THE lack of high-quality speculative office development in Scotland’s two biggest cities has been pinpointed as a barrier to growth by a senior commercial property figure, who insists the demand for premium space has not been disrupted by Brexit uncertainty.

David Davidson, chairman of Cushman & Wakefield in Scotland, said major investments in new offices by Barclays and CYBG in Glasgow and Baillie Gifford in Edinburgh underline the appetite among major businesses for state of the art accommodation.

But he said the pipeline of new development is not sufficient to keep pace with demand from businesses looking to expand.

Referring to the Barclays and CYBG projects, Mr Davidson said: “These are all good for the city, but there still is a problem, which is [that] there is a limited amount of speculative space. Typically there would be 700,000 to 800,000 sq ft of space pre-let, but if it does not exist it won’t happen.”

He added: “Where will all the tenants of the future lease space if there is no new office space being built? It is the same in Edinburgh.”

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Mr Davidson welcomed the start of work on the Atlantic Square project, next door to Atlantic Quay 1 in Glasgow’s International Financial Services District, and the construction of new headquarters for CYBG on Bothwell Street. However, Mr Davidson pointed out that the developments have largely been pre-let, with HMRC signing a 20-year deal on Building 1 at Atlantic Square.

Building on the theme, he observed that, of the three current developments in Edinburgh, one in St Andrew Square has been fully pre-let to Baillie Gifford, while two tenants have been secured for the Capital Square project. No tenants have yet been lined up for the 2 Semple Steet development. But there are no new projects in the offing.

Mr Davidson said the absence of speculative developments comes despite strong demand from potential occupiers.

He said: “Surprisingly, against all the political uncertainty, [with] CYBG signing [up for] their new HQ, there’s business drivers encouraging occupiers to look for upgraded, modern, efficient office premises.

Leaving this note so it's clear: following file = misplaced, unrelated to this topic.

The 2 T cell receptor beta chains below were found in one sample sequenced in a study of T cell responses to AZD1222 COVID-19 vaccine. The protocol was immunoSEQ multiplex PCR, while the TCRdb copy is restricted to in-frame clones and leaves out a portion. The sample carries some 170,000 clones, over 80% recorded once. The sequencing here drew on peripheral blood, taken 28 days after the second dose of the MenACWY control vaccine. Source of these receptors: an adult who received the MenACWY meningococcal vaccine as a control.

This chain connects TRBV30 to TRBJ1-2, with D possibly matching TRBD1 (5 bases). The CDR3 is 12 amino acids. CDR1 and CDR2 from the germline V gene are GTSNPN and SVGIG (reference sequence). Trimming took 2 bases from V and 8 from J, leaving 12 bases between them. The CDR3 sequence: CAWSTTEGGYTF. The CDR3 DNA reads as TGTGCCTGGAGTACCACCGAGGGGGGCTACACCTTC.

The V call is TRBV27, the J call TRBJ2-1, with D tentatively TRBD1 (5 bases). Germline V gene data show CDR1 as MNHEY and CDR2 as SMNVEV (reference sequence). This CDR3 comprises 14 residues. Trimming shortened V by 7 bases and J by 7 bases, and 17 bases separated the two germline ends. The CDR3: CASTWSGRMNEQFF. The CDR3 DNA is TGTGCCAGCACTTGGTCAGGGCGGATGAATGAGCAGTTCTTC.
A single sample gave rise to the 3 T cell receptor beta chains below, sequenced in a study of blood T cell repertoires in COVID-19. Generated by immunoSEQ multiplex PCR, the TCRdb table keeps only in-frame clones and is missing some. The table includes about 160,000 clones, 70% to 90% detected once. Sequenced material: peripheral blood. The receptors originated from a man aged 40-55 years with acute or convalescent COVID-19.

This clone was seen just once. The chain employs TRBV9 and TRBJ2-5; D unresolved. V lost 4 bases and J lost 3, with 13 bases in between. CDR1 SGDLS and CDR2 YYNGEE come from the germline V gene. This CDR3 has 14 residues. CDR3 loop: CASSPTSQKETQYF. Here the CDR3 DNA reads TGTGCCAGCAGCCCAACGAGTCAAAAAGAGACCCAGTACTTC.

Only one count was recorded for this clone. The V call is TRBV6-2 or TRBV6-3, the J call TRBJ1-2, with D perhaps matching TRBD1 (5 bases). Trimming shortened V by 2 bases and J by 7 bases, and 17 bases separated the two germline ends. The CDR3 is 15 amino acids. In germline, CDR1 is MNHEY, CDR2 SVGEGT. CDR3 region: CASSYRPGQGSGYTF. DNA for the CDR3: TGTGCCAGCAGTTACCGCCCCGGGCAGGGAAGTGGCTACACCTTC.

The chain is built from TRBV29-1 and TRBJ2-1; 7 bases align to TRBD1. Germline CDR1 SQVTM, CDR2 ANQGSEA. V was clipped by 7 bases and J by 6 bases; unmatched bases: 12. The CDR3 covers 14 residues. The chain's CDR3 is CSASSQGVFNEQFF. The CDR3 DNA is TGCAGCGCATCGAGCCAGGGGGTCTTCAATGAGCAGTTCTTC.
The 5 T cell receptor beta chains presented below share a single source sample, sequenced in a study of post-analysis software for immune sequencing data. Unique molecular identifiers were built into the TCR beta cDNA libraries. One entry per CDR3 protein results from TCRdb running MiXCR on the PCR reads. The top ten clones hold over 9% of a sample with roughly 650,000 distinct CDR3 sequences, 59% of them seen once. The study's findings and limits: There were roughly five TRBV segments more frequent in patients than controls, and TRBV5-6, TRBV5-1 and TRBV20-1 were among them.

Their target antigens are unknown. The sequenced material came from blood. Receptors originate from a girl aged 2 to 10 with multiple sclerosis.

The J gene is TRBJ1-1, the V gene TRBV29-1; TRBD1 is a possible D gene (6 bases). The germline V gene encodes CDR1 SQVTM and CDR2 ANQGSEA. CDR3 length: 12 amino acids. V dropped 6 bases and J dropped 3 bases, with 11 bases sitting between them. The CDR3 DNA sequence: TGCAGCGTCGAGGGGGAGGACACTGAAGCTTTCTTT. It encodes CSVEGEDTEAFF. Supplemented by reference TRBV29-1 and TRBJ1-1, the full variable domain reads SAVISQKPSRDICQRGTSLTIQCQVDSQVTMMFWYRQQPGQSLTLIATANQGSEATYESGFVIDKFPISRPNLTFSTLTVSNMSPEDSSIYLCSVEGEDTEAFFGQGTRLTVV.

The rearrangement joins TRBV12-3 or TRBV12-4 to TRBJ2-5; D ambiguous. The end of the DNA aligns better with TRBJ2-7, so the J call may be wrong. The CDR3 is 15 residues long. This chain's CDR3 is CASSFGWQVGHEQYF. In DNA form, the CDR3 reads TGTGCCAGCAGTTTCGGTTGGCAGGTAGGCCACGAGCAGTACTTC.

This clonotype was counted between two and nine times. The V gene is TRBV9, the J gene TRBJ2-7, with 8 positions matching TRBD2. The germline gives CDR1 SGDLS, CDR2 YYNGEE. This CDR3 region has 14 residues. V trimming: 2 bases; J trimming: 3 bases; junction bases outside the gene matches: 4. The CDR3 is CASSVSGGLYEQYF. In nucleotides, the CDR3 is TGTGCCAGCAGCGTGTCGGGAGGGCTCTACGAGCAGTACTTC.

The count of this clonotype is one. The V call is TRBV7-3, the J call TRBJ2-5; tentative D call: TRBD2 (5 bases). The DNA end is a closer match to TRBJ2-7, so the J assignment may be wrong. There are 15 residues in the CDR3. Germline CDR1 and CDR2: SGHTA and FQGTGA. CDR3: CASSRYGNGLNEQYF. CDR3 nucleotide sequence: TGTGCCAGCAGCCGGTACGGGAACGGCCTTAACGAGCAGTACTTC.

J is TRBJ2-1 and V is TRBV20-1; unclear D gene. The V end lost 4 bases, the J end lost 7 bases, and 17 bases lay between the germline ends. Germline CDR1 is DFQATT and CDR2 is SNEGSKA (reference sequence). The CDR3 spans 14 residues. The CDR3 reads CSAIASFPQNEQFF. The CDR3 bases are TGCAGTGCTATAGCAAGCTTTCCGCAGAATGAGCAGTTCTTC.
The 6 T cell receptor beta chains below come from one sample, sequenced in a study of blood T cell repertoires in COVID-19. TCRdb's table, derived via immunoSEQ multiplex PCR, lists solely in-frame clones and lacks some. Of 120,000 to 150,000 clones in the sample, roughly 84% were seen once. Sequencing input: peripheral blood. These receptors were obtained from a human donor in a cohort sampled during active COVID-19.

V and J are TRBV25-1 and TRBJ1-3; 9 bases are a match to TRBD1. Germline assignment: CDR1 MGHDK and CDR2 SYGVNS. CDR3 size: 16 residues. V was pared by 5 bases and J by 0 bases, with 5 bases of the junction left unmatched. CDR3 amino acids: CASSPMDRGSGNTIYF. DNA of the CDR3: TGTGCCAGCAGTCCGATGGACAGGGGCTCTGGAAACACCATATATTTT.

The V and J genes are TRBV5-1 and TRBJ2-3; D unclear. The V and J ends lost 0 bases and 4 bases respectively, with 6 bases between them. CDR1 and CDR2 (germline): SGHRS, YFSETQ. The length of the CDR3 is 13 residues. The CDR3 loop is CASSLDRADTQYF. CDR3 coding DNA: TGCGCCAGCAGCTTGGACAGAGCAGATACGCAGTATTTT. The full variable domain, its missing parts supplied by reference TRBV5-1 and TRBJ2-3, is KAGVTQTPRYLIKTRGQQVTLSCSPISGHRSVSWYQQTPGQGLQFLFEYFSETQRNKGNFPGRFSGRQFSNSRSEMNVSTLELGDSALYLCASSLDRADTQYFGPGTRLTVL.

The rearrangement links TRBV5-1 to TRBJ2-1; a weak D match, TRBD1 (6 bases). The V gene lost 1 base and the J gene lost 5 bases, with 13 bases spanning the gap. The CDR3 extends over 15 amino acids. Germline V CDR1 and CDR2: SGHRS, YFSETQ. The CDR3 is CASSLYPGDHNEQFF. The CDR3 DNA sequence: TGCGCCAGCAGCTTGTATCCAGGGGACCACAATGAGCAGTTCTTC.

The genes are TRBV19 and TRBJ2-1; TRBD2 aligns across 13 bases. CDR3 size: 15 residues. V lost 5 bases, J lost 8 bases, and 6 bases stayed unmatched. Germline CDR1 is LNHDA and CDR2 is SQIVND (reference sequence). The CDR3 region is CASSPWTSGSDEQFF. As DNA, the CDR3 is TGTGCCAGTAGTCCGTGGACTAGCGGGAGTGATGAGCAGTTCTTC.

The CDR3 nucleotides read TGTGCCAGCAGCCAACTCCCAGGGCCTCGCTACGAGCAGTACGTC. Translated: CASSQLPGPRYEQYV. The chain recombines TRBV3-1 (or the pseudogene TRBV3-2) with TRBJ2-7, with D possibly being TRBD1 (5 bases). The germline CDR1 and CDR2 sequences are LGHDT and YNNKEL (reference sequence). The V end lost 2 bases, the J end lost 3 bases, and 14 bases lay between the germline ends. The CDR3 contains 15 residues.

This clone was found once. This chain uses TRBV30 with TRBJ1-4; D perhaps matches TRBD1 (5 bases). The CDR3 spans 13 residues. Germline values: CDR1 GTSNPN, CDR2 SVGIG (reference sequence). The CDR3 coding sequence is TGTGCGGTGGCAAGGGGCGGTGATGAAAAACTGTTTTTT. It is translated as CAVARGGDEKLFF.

“The hope is that these projects will not be slowed down, or worse stopped, by Brexit. But so far most of the projects have progressed in 2018.”

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Asked why he believes there is currently a lack of speculative office projects, Mr Davidson said: “The positive [spin] is that there was an over-build in 2005 to 2007, and in the last property boom in 2000, when there was too much space and funded by banks predominantly.

“The good news is that, on the one hand there is control over supply, so there isn’t over-building.

“Unfortunately, there is insufficient risk capital in the market to build speculatively. And it is not just in Scotland – it is Manchester, Birmingham, and London, albeit there is speculative space being built in London.

“It is a market-wide issue, not just a Scottish issue. Pension funds, and equity investors who previously funded speculative office space are much more risk averse generally, not just because of Brexit.”

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That does not mean demand from potential investors, such as pension funds, for existing building stock is not strong. Mr Davidson said: “There is very strong demand where there is income, and Glasgow and Edinburgh are very resilient, so when new buildings are completed there is strong demand to buy them, the only exception being Aberdeen.”

However, he said there is growing optimism “on the ground” in Aberdeen of an upturn in commercial activity this year, which has come on the back of improving sentiment in the oil and gas industry. This could see the development of new space, and improve confidence in all aspects of the commercial market, “even retail”.

Mr Davidson added: “Aberdeen is currently out of favour with most investors, so there is a discount, a big discount.”